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The Beginner's Guide to Powerlifting

Ready to start moving some truly impressive weights? Study up with this intro—and then get ready to bend the barbell.

There comes a time in every lifter's life when he's asked, "whaddaya bench?"

His answer is usually one of the following: a flat-out lie ("I put up about 300"), a lame excuse ("Well, I used to do 350, but I have this injury"), or something just plain wimpy ("I don't do bench presses").

But you don't have to dream of becoming a powerlifter to benefit from powerlifting-style training. In powerlifting, the objective is simply to lift as much weight as possible. It's a beautiful simplicity: You can either lift the weight or you can't—there are no excuses. This takes the form of three essential lifts: The deadlift, the low-bar back squat, and the bench press.

By training for maximum strength, you'll not only break plateaus and boost your max weights to numbers you'll be proud to shout to the world, you'll also build rock-hard muscle mass, blowtorch body fat, improve your overall health, and be in and out of the gym faster than ever.

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GETTING STARTED

While powerlifters perform squats, deadlifts, and bench presses in competition, they don't always practice them the same way in their training.

Plan to do four workouts a week: Two will focus on the bench press, and two will focus on the squat/deadlift (since many of the same muscles contribute to both lifts, it makes sense to train them both in the same session).

Within those workouts, you'll further divide your training into "dynamic effort" and "maximum effort" days. On dynamic days, the focus will be on lifting explosively, because training your muscles to apply force to the bar rapidly will ultimately lead to strength increases. On maximum effort days, you'll lift very heavy weights to develop maximum strength directly.

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Throughout your training, you'll focus on weak points—your ability to lock your elbows out on the bench press or begin their pull from the ground on the deadlift. This ensures that when it's time to go all out, there are no defects in your technique to hold you back. Powerlifter or not, anybody can quickly gain strength and muscle with these variations.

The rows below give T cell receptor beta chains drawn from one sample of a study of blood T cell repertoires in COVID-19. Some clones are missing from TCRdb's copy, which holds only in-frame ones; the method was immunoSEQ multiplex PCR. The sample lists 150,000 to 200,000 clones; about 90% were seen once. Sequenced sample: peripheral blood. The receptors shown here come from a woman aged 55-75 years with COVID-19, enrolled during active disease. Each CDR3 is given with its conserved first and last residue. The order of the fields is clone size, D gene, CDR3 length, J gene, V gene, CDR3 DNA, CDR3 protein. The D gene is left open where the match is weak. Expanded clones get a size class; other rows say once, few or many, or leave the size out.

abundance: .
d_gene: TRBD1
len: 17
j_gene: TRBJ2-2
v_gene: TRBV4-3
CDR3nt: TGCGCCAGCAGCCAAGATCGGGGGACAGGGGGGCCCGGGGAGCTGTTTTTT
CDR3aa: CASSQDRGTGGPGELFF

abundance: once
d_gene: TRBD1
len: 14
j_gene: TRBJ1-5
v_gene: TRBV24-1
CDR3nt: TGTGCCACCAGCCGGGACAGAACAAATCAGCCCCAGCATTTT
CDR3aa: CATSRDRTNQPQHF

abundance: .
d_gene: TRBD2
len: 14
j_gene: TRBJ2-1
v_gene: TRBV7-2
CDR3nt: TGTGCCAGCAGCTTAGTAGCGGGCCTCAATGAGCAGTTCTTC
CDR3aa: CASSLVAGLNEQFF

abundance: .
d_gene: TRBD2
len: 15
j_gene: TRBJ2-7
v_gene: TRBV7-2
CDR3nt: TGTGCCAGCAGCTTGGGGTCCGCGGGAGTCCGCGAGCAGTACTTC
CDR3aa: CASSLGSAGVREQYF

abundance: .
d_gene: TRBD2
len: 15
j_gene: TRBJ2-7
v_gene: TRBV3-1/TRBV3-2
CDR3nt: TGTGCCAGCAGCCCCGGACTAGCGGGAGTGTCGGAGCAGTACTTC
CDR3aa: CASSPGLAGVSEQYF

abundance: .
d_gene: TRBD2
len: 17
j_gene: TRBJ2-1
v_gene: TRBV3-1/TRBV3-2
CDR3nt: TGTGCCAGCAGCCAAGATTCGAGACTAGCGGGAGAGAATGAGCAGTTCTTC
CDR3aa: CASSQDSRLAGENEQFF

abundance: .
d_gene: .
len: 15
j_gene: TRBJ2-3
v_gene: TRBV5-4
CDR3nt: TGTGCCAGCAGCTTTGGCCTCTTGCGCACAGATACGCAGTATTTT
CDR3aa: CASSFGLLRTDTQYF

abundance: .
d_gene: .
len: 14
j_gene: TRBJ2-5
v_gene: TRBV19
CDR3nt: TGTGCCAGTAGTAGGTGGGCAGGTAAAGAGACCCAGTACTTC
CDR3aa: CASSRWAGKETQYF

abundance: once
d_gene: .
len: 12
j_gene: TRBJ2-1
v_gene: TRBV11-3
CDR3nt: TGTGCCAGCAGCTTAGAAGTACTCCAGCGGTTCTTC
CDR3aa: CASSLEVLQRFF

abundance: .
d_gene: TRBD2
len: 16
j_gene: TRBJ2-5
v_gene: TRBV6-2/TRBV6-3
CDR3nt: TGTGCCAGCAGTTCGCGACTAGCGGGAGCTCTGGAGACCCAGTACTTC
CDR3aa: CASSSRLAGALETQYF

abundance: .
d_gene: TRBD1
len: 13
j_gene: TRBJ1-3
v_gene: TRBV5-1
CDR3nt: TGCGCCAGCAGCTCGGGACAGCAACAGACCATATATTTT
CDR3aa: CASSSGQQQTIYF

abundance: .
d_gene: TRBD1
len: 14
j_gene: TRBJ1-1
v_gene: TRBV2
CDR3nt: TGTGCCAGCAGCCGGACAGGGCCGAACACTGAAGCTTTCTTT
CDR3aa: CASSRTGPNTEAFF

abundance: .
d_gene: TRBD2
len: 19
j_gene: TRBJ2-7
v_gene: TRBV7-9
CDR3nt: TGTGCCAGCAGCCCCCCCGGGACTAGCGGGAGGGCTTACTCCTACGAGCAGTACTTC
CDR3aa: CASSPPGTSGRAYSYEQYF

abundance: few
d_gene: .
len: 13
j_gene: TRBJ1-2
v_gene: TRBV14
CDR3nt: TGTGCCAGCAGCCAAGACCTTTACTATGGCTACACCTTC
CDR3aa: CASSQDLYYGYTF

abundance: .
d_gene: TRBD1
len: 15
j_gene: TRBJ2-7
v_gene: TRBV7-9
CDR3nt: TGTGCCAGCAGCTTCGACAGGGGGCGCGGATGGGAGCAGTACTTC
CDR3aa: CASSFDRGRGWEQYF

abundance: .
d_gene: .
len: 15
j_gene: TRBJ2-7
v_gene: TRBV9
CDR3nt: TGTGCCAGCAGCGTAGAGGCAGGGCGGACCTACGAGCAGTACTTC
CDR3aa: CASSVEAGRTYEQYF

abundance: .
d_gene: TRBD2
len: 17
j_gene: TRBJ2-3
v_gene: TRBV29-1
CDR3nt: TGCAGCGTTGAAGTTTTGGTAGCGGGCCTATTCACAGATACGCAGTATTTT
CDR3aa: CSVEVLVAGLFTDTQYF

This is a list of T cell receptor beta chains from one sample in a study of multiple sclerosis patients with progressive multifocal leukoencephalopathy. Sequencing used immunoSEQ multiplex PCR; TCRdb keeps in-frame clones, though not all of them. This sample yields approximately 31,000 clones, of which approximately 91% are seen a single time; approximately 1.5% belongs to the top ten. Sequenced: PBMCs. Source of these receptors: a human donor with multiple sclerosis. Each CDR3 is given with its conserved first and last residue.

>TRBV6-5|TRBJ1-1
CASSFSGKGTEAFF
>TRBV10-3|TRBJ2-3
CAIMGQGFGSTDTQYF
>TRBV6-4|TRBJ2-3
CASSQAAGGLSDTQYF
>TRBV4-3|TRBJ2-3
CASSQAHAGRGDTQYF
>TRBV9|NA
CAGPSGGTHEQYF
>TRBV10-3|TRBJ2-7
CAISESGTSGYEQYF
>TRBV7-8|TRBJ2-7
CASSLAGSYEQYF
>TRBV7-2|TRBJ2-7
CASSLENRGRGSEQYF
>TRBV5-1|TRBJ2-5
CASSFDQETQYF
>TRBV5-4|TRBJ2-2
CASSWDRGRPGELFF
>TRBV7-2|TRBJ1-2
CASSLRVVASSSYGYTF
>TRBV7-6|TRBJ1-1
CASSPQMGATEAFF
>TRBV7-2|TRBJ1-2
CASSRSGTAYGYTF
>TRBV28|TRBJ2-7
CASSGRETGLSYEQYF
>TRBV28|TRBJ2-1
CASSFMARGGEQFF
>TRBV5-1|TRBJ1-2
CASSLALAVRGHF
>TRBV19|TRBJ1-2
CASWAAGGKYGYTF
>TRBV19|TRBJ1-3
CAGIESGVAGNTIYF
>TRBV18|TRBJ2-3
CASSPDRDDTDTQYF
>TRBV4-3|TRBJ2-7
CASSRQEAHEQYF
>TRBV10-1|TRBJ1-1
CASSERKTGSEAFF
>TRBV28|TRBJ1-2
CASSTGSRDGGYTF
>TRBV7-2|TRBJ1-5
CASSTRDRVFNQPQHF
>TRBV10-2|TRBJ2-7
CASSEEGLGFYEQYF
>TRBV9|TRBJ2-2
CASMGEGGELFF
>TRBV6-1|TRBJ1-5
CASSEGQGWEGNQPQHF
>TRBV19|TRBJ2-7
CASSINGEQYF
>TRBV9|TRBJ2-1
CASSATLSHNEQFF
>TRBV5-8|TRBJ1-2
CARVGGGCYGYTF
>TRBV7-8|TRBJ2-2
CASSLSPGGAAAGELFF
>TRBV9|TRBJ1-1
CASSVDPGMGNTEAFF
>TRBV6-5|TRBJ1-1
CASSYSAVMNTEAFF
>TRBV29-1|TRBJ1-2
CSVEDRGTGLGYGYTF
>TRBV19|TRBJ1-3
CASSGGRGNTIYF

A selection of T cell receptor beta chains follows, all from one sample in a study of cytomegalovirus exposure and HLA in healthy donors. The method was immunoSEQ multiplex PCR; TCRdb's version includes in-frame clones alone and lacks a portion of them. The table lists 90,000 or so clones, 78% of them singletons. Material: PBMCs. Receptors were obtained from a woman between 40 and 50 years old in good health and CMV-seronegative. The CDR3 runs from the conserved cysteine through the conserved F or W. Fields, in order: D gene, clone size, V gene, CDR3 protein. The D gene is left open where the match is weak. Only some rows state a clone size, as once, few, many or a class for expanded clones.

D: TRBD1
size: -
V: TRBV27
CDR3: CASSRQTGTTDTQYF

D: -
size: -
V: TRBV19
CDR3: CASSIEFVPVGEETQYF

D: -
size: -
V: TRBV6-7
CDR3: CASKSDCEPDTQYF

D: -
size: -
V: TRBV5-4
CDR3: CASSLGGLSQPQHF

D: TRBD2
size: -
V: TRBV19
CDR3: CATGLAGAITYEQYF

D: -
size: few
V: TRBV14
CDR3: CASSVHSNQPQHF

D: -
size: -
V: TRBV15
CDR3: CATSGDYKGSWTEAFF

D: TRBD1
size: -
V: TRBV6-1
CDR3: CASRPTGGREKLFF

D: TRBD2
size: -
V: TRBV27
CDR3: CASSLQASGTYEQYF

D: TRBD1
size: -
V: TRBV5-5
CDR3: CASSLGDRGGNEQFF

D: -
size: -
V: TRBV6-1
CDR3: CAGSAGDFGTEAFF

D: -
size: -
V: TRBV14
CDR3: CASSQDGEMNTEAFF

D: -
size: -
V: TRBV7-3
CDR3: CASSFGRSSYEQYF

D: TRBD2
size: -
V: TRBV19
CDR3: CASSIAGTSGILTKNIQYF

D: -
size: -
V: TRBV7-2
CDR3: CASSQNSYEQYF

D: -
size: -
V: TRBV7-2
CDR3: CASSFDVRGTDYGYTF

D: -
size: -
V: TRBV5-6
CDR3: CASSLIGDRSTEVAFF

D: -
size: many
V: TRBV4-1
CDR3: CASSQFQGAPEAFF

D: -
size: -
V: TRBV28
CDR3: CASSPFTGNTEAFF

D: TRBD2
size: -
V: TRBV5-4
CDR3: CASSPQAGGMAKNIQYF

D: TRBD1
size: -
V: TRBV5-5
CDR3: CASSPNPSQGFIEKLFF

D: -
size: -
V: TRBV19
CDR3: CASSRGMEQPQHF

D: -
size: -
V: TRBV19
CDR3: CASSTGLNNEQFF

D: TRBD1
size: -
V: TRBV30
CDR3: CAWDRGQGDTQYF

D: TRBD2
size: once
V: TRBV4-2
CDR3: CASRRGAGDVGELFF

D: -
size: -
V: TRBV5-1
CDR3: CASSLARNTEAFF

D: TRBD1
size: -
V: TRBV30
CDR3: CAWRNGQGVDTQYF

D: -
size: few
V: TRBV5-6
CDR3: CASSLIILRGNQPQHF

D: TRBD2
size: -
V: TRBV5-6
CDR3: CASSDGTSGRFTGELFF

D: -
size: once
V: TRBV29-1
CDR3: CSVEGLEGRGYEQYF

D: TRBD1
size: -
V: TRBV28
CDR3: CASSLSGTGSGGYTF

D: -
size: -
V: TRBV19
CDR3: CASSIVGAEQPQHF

POWER POINTS

You don't have to commit to a crazy powerlifting regimen in order to benefit from incorporating a bit of the sport into your gym routine. Here are some of the many advantages:

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INCREASED MUSCLE SIZE: Lifting heavy loads is probably the single most important training component for building muscle. Though some will argue that the amount of volume you do (the total number of reps you perform for a muscle group) is key for muscle growth, in the end, it all comes back to heavy weights. If volume were the most important variable for gaining size, every bricklayer in the country would be massive, because they all perform repetitive work with the same amount of weight day after day. And while bricklayers tend to be strong, that's typically not the case.

Rather, to induce a phenomenon called sarcomeric hypertrophy, in which the actual size of the contractile proteins in your muscle fibers increases, you need to lift heavy. Powerlifting techniques ensure that you build not only aesthetic muscular bulk but also useful, strong muscles.

GREATER AB DEFINITION: Heavy lifting burns loads of calories and keeps your metabolism elevated for hours longer than aerobic exercise. So forget the treadmill, and pick up a barbell. (In fact, your metabolism slows within minutes of stepping off the racing belt.)

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OVERALL IMPROVED HEALTH: Studies have shown that lifting with 10% of the force it takes to break a bone will actually help that bone grow thicker. That's why powerlifters have bones like steel beams. Experience similar gains on your own and you'll not only be stronger but also more resistant to the effects of aging, such as osteoporosis and joint problems. Even better, powerlifting also reduces the risk of diabetes and heart disease—primarily because of its effectiveness as a stress reliever. And if that weren't enough, it also boosts self-confidence: Watching the weight you use on your best lifts increase each week gives you a tremendous sense of accomplishment. Unlike lifting to "tone" or merely "shape up," powerlifting is quantifiable: You get immediate feedback from the weights.

YOU'LL GET OUT OF THE GYM QUICKER: The volume you perform in these workouts probably won't be as high as what you're used to. Since you'll be lifting so heavy and involving many of the muscles in your body at once, you won't need to spend time isolating the smaller ones. When you powerlift, you don't waste time on lesser exercises—you do the big ones that give you the most bang for your buck, and then you move on.

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